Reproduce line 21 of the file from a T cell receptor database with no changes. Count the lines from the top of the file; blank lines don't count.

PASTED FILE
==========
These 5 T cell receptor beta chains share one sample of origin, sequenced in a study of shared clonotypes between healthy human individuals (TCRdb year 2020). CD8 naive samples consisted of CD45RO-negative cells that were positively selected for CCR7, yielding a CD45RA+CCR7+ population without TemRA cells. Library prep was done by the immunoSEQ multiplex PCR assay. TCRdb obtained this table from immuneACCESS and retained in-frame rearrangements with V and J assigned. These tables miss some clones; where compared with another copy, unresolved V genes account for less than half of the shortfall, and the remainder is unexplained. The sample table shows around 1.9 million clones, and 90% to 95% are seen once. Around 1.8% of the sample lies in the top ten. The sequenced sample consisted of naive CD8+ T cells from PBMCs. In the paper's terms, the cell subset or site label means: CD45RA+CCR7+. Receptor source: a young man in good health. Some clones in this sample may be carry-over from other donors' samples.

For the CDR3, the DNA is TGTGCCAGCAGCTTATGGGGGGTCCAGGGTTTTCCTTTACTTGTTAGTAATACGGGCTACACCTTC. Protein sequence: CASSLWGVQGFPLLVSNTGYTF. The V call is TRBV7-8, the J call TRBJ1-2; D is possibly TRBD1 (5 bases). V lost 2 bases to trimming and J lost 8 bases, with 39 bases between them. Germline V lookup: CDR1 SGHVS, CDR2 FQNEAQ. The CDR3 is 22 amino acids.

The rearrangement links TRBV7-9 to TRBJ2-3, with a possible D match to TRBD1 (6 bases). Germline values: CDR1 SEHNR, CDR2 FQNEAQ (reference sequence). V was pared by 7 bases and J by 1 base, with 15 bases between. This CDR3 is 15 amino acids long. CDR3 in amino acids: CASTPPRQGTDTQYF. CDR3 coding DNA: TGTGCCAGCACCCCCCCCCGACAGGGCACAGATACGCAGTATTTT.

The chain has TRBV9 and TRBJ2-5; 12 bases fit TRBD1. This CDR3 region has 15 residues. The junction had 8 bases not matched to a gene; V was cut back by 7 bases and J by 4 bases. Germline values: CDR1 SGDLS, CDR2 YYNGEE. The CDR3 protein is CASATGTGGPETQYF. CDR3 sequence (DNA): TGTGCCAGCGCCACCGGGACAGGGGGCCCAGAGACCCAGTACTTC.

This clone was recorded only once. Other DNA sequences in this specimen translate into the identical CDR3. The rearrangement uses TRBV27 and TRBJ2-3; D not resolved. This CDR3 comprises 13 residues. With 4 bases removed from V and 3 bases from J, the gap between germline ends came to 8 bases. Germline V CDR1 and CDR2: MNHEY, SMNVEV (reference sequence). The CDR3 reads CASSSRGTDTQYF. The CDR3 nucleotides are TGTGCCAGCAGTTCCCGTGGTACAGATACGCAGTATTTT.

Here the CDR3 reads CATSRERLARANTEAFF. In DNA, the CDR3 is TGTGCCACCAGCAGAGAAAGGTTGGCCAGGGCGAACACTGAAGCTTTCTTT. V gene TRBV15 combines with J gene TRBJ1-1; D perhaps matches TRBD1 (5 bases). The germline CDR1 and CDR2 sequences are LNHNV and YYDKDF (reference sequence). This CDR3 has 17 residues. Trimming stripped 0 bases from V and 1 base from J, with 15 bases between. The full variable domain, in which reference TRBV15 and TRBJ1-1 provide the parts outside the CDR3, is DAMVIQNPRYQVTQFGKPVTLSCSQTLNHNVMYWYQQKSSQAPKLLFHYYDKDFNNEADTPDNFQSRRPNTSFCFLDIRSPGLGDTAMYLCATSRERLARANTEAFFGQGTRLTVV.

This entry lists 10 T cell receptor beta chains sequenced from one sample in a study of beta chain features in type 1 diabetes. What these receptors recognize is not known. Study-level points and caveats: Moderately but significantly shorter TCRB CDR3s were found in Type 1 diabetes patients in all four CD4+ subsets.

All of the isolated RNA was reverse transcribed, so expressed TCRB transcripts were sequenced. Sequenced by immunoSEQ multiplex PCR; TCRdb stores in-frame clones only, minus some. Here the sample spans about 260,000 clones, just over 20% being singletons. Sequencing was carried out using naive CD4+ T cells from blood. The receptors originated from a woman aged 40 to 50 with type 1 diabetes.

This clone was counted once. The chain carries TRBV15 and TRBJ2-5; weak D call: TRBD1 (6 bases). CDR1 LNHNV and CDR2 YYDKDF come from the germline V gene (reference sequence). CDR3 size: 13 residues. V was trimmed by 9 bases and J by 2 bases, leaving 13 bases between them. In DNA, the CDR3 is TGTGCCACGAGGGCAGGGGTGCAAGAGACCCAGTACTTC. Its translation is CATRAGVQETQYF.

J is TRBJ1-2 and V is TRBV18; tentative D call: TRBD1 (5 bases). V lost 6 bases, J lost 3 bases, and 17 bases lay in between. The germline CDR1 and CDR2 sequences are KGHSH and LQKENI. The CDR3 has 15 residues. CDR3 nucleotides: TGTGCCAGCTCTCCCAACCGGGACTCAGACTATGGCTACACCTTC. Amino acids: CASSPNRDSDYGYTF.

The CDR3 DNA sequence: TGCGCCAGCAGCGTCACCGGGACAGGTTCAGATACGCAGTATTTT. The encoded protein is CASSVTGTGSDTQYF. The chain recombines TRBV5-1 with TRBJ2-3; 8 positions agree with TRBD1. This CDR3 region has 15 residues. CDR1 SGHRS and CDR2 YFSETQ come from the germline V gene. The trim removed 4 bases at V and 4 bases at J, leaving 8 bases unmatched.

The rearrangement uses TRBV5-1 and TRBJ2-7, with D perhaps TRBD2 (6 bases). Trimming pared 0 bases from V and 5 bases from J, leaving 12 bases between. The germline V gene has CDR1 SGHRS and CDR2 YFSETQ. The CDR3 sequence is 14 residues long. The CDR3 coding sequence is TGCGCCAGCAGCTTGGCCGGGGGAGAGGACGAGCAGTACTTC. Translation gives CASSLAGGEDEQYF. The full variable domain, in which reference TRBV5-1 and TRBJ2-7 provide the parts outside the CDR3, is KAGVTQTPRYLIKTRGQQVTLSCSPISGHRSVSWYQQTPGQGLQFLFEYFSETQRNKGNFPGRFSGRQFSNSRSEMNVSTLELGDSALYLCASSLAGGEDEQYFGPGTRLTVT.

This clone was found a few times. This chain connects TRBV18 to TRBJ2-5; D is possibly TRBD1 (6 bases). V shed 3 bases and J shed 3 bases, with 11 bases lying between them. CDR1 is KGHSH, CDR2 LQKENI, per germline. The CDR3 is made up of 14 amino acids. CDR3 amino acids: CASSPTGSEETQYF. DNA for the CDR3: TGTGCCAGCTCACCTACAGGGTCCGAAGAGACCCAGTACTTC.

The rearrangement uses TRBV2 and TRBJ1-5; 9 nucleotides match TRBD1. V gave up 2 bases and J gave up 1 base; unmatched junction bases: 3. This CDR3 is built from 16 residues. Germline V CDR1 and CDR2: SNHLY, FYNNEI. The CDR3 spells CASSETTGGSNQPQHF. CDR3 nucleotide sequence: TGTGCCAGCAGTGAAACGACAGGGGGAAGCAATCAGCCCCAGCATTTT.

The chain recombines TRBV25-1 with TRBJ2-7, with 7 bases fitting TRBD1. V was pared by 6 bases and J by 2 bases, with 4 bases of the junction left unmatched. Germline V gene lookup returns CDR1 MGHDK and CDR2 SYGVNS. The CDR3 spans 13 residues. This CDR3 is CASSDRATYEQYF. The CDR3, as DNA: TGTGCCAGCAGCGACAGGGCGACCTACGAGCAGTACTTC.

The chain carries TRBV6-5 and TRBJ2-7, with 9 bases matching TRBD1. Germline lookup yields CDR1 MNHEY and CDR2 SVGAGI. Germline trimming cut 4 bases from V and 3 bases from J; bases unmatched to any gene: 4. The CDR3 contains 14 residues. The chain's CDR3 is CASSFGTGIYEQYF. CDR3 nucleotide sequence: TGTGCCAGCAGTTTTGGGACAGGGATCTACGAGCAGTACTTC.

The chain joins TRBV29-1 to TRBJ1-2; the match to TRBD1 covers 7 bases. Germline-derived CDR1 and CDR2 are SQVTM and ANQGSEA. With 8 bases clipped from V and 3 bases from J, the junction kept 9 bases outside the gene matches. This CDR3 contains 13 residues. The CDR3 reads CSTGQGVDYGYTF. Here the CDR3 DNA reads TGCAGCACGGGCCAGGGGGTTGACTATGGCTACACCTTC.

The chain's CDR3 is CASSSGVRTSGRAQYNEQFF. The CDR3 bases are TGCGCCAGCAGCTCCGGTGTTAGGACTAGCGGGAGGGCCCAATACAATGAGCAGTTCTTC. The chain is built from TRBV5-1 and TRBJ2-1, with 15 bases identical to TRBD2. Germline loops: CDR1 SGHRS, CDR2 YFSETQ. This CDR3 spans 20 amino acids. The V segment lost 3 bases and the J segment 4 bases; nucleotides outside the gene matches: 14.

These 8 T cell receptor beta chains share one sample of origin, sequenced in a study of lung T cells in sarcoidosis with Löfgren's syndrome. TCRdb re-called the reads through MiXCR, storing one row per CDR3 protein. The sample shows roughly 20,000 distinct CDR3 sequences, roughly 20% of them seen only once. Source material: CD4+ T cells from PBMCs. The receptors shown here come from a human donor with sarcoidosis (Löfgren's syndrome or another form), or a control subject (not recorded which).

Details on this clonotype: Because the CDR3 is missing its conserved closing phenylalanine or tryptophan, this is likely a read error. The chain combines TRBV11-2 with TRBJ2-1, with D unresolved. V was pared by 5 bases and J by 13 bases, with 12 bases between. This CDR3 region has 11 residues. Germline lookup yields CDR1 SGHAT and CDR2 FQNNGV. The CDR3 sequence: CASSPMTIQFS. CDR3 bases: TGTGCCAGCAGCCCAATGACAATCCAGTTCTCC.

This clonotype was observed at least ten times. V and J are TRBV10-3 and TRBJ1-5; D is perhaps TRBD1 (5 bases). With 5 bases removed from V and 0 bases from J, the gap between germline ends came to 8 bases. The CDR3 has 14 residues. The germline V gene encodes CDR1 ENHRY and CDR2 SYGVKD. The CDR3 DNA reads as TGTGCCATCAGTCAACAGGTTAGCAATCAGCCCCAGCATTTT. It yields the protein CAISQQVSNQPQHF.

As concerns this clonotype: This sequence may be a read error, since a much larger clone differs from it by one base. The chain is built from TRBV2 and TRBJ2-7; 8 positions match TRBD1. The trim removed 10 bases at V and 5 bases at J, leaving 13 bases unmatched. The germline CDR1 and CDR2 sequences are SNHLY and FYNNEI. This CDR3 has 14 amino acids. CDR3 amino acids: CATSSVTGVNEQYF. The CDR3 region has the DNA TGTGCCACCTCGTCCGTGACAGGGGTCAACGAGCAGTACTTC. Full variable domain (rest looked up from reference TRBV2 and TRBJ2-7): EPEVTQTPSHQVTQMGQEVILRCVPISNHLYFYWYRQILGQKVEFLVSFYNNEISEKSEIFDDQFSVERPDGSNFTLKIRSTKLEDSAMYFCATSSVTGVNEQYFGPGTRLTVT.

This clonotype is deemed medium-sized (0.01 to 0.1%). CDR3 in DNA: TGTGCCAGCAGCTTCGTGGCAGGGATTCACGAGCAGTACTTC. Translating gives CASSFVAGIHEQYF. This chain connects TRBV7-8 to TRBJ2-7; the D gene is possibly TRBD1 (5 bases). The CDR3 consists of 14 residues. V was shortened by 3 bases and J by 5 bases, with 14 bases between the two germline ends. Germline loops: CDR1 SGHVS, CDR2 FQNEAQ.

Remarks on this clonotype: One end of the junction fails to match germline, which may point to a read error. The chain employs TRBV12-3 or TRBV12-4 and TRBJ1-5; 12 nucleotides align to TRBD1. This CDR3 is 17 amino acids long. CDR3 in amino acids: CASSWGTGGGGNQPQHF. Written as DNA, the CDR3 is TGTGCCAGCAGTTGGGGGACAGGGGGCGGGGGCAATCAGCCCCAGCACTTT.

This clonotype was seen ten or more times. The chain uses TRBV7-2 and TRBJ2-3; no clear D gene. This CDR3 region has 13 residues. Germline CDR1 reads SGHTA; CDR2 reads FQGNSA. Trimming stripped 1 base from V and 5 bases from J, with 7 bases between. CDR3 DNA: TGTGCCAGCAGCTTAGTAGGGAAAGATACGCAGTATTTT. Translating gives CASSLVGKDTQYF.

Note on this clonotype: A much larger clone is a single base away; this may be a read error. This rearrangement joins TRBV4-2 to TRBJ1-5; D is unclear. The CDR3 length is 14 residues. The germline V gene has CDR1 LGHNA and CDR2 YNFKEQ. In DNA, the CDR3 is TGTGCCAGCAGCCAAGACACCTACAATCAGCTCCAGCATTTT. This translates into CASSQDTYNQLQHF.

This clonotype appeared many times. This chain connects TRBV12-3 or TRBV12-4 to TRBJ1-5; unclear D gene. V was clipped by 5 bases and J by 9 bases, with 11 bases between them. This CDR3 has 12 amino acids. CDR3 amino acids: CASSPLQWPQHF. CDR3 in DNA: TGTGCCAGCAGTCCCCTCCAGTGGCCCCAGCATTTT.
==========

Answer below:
This clonotype was observed at least ten times. V and J are TRBV10-3 and TRBJ1-5; D is perhaps TRBD1 (5 bases). With 5 bases removed from V and 0 bases from J, the gap between germline ends came to 8 bases. The CDR3 has 14 residues. The germline V gene encodes CDR1 ENHRY and CDR2 SYGVKD. The CDR3 DNA reads as TGTGCCATCAGTCAACAGGTTAGCAATCAGCCCCAGCATTTT. It yields the protein CAISQQVSNQPQHF.